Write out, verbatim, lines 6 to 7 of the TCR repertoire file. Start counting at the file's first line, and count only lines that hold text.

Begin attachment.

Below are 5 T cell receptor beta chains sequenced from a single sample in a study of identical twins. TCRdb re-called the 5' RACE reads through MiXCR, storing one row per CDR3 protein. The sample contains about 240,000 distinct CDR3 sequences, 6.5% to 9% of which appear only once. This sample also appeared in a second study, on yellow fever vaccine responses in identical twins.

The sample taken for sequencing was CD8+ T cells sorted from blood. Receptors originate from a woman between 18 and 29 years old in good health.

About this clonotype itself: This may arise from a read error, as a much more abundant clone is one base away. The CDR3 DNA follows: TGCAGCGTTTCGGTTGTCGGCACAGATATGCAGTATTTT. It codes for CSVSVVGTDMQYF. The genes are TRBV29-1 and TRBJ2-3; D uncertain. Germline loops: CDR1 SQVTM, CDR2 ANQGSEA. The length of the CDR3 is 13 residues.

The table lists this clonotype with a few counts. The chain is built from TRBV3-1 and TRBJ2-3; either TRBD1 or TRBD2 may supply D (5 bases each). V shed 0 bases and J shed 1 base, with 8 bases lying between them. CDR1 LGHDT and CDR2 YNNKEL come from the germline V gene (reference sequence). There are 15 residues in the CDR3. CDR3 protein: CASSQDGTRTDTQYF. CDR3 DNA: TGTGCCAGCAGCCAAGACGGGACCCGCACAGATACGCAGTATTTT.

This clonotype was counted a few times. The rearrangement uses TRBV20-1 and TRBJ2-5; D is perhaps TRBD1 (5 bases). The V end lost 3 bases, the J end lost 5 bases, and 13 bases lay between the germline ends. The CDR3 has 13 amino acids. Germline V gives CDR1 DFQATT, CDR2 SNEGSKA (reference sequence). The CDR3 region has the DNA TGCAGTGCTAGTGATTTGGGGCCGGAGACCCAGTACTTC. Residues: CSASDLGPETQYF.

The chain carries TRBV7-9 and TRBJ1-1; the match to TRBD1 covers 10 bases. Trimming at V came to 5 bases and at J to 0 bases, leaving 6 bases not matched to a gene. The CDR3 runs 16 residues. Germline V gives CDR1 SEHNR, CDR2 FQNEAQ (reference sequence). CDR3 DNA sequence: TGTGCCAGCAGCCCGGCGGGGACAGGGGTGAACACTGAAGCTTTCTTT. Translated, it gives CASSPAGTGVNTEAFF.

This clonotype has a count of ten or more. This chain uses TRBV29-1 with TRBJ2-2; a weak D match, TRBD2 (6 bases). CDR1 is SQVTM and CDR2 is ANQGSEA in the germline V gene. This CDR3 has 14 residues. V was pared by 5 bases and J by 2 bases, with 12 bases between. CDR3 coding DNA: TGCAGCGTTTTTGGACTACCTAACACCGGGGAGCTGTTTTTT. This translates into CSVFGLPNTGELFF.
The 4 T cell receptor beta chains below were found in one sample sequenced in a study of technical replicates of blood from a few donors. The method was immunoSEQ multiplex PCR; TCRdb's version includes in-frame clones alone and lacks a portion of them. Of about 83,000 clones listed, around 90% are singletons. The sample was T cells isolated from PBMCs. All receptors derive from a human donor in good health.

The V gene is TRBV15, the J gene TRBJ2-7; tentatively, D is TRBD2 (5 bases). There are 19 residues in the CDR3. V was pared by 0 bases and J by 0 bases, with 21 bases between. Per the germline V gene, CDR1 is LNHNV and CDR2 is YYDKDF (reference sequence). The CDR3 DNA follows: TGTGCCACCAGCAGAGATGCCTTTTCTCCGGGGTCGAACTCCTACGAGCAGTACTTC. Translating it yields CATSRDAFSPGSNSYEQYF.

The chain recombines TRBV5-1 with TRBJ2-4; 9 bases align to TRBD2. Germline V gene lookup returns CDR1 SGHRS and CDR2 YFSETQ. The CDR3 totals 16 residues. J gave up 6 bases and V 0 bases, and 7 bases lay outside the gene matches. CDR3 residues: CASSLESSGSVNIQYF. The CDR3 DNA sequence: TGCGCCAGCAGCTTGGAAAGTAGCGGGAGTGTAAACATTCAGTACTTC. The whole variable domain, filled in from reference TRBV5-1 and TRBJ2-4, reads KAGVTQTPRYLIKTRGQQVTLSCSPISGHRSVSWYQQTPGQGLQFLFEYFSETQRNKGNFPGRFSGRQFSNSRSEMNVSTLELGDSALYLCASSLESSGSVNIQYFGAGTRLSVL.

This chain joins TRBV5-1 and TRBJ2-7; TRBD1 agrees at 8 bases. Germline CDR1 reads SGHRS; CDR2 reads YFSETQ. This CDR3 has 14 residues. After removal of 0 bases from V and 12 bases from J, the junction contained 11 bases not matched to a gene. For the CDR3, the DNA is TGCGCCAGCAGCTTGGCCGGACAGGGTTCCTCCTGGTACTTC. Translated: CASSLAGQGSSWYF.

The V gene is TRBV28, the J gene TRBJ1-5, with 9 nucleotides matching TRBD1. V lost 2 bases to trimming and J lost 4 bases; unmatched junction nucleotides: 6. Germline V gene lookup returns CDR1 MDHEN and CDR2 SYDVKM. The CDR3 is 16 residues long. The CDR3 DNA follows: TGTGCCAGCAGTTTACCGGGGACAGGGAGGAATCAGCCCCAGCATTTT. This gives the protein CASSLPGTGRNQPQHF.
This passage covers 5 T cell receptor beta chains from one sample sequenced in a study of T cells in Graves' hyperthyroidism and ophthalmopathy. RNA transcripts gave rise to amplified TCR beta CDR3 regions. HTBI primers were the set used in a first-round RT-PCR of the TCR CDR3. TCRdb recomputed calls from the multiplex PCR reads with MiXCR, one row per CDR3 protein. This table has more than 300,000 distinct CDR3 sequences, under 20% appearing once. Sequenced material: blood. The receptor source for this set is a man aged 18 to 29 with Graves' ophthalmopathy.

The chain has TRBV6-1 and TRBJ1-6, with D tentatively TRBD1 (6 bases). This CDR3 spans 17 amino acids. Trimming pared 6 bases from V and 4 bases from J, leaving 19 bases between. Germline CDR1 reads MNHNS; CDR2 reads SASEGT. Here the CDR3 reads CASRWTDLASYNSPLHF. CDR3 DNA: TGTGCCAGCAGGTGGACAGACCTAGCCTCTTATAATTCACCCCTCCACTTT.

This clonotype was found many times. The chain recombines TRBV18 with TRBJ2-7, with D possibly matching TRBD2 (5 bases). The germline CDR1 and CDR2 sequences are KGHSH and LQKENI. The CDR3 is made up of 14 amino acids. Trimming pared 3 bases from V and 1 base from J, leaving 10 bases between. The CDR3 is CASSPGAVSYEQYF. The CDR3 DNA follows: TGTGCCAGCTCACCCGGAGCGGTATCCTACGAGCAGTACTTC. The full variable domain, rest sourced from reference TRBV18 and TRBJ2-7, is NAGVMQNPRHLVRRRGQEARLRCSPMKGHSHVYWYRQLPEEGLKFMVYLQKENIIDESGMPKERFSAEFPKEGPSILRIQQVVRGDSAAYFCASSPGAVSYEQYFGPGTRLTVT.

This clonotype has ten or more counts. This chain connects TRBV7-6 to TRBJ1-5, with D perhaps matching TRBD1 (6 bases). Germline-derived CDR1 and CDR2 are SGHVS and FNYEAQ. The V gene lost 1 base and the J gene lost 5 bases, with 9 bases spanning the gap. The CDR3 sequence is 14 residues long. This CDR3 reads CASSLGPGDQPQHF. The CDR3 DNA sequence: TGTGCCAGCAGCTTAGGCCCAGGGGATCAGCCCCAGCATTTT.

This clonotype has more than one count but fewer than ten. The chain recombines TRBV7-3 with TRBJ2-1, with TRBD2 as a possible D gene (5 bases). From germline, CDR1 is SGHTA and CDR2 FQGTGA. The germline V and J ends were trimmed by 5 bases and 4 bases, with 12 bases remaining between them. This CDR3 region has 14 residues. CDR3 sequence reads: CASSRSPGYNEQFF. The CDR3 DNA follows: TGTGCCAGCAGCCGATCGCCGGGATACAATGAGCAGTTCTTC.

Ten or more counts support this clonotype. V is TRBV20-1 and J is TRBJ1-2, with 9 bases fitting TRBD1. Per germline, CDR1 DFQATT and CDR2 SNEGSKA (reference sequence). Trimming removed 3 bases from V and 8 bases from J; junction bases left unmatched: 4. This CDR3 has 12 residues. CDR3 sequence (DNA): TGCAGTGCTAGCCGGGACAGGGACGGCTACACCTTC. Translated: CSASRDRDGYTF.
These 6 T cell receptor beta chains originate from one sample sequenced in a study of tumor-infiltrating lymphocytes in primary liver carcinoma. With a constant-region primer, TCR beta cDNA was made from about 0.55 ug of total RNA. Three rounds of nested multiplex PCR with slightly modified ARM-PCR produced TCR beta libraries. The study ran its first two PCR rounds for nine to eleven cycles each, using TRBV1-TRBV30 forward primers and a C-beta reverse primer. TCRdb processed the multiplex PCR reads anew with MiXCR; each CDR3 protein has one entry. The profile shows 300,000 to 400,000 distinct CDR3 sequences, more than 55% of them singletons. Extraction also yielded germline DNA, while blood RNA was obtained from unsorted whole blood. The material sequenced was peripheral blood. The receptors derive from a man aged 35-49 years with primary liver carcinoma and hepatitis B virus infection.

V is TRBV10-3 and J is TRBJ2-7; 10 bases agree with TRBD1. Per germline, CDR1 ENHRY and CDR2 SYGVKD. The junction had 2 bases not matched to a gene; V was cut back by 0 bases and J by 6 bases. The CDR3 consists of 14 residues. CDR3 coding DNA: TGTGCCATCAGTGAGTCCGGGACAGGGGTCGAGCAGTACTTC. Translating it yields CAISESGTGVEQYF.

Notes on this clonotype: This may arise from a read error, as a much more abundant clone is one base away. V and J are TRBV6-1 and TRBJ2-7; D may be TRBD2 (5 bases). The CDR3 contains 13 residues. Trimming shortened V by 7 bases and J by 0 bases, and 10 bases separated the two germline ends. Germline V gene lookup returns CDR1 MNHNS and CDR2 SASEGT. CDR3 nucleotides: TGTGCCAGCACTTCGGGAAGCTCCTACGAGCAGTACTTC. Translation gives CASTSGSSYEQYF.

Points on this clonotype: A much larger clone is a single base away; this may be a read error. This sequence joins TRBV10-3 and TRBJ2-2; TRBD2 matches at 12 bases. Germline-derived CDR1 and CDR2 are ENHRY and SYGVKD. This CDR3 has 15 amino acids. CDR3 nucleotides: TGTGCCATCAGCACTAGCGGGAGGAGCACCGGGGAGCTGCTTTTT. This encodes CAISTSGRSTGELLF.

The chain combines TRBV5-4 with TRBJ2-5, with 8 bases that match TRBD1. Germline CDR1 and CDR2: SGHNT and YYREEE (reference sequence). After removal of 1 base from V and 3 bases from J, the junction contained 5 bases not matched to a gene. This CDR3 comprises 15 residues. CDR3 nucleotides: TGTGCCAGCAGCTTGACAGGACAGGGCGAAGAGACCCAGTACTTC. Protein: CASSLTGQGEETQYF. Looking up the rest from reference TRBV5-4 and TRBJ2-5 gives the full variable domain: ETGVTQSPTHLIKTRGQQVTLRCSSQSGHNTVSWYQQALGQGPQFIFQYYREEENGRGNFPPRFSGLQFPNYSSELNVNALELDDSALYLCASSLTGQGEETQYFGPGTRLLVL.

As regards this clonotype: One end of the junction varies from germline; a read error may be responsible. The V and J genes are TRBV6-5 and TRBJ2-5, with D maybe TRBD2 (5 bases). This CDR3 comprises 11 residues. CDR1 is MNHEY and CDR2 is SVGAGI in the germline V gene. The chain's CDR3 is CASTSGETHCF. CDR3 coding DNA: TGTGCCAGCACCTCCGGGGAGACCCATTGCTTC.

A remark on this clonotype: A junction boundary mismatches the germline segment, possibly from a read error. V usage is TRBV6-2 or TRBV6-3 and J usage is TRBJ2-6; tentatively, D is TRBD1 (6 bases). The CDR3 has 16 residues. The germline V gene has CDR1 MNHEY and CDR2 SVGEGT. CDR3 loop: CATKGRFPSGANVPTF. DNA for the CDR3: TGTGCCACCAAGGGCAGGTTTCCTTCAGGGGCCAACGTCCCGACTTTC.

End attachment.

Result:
The chain carries TRBV7-9 and TRBJ1-1; the match to TRBD1 covers 10 bases. Trimming at V came to 5 bases and at J to 0 bases, leaving 6 bases not matched to a gene. The CDR3 runs 16 residues. Germline V gives CDR1 SEHNR, CDR2 FQNEAQ (reference sequence). CDR3 DNA sequence: TGTGCCAGCAGCCCGGCGGGGACAGGGGTGAACACTGAAGCTTTCTTT. Translated, it gives CASSPAGTGVNTEAFF.

This clonotype has a count of ten or more. This chain uses TRBV29-1 with TRBJ2-2; a weak D match, TRBD2 (6 bases). CDR1 is SQVTM and CDR2 is ANQGSEA in the germline V gene. This CDR3 has 14 residues. V was pared by 5 bases and J by 2 bases, with 12 bases between. CDR3 coding DNA: TGCAGCGTTTTTGGACTACCTAACACCGGGGAGCTGTTTTTT. This translates into CSVFGLPNTGELFF.